3. I actually started going back into the office after 6 months of working from home. I felt too disconnected and started to get cabin fever. It’s not as easy as everyone thinks

  4. In my experience, the best remedy for the working-remotely-is-so-lonely days is to head back to the office for a couple of weeks. I usually work internationally, but I’m home now, and it’s amazing how going into the office disrupts my workflow. Turns out, I really value the silence that happens without ringing office phones, and I miss the extra sleep that is currently wasted on the shower/get presentable routine. (and I love working in my PJs)

  5. Michele

    I work remote in Florida with the Corporate office in PA. Not exactly within driving distance to spend a day in the office. So, basically, I get out at lunch time and go for 10 min walks when I need a break.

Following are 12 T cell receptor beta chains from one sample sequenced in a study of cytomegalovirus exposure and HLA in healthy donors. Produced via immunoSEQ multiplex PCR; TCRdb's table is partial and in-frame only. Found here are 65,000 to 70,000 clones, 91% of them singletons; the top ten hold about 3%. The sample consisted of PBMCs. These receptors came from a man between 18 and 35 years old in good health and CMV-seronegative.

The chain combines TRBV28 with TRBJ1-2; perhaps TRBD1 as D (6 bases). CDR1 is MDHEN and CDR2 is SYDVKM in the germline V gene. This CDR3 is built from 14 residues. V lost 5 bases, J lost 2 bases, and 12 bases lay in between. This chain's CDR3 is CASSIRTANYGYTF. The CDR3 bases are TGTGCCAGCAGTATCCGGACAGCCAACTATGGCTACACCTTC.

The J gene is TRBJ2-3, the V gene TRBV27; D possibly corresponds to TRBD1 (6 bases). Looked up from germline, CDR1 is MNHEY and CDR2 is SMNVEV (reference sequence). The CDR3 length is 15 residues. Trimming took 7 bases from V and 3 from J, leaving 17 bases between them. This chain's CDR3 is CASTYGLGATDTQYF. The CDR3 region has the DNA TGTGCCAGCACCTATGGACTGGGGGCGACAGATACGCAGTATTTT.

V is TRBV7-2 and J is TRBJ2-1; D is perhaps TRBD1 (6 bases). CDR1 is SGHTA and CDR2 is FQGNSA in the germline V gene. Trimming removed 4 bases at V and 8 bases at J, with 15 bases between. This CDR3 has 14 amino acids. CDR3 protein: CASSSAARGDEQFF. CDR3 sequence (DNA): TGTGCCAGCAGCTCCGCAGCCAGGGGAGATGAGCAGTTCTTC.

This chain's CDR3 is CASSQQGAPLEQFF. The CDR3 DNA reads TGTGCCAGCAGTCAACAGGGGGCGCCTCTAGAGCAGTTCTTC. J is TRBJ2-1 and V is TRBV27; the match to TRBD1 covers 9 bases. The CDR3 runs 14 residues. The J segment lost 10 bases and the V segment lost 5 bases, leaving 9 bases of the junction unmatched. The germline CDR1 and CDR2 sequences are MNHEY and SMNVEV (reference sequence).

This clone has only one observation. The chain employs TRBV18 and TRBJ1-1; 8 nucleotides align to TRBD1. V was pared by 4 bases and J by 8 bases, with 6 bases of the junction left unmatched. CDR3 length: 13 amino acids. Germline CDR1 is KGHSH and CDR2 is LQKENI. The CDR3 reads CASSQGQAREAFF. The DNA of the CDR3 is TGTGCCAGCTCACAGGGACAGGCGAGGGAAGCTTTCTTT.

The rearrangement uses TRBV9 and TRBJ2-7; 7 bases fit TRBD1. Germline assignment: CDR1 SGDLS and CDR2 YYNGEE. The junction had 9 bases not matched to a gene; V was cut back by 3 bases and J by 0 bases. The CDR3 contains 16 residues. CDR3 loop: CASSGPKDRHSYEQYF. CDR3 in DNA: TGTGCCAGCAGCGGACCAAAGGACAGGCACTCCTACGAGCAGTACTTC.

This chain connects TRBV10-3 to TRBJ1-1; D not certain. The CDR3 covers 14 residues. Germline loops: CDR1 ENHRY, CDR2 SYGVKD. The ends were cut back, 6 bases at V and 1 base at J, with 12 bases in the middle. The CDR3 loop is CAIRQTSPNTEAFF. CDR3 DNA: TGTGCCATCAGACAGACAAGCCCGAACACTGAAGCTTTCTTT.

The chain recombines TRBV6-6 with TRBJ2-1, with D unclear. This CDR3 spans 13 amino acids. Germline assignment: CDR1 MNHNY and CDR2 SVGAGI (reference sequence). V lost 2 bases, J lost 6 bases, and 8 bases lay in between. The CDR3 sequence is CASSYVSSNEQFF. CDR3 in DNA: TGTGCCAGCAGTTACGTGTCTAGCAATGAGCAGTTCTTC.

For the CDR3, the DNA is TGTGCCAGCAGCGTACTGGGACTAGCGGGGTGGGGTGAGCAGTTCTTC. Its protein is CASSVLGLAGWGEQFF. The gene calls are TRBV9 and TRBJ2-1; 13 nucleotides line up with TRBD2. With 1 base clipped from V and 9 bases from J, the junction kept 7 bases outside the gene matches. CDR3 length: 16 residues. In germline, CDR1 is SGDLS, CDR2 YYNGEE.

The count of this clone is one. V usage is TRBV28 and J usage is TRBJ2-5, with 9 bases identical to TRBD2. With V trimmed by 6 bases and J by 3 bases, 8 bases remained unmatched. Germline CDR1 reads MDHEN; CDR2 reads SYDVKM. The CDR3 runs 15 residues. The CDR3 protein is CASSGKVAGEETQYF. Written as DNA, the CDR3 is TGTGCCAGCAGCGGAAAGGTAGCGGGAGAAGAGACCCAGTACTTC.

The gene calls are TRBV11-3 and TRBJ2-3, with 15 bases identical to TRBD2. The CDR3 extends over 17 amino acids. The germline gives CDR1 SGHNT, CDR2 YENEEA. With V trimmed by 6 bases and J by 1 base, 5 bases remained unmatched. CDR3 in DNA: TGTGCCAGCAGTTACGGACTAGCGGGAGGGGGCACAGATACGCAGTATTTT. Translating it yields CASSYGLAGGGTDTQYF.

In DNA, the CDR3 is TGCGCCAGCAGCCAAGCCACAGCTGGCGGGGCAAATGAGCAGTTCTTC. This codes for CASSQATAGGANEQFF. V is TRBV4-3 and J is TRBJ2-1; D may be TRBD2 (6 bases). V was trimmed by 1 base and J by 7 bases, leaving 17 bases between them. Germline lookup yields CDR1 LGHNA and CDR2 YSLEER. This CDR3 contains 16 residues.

6. @Palvo: Coworking is a great idea if you are lucky enough to find yourself close to other remote workers. Beer helps.

    Personally, I’ve been working on these issues for a few months. I have been remote since Oct 2008 and have been really busy with quite a few projects until now. My workload is decreasing a bit now and the challenge for me will be finding other outlets for my energy.

    I have started working out more: ran my first and second triathlon in March, have another coming up in September.

    I’ve also thought about finding a local part time job that would get me out of the house. Something simple and only a few hours a week. Or volunteering on a regular basis.

    Eric H. Doss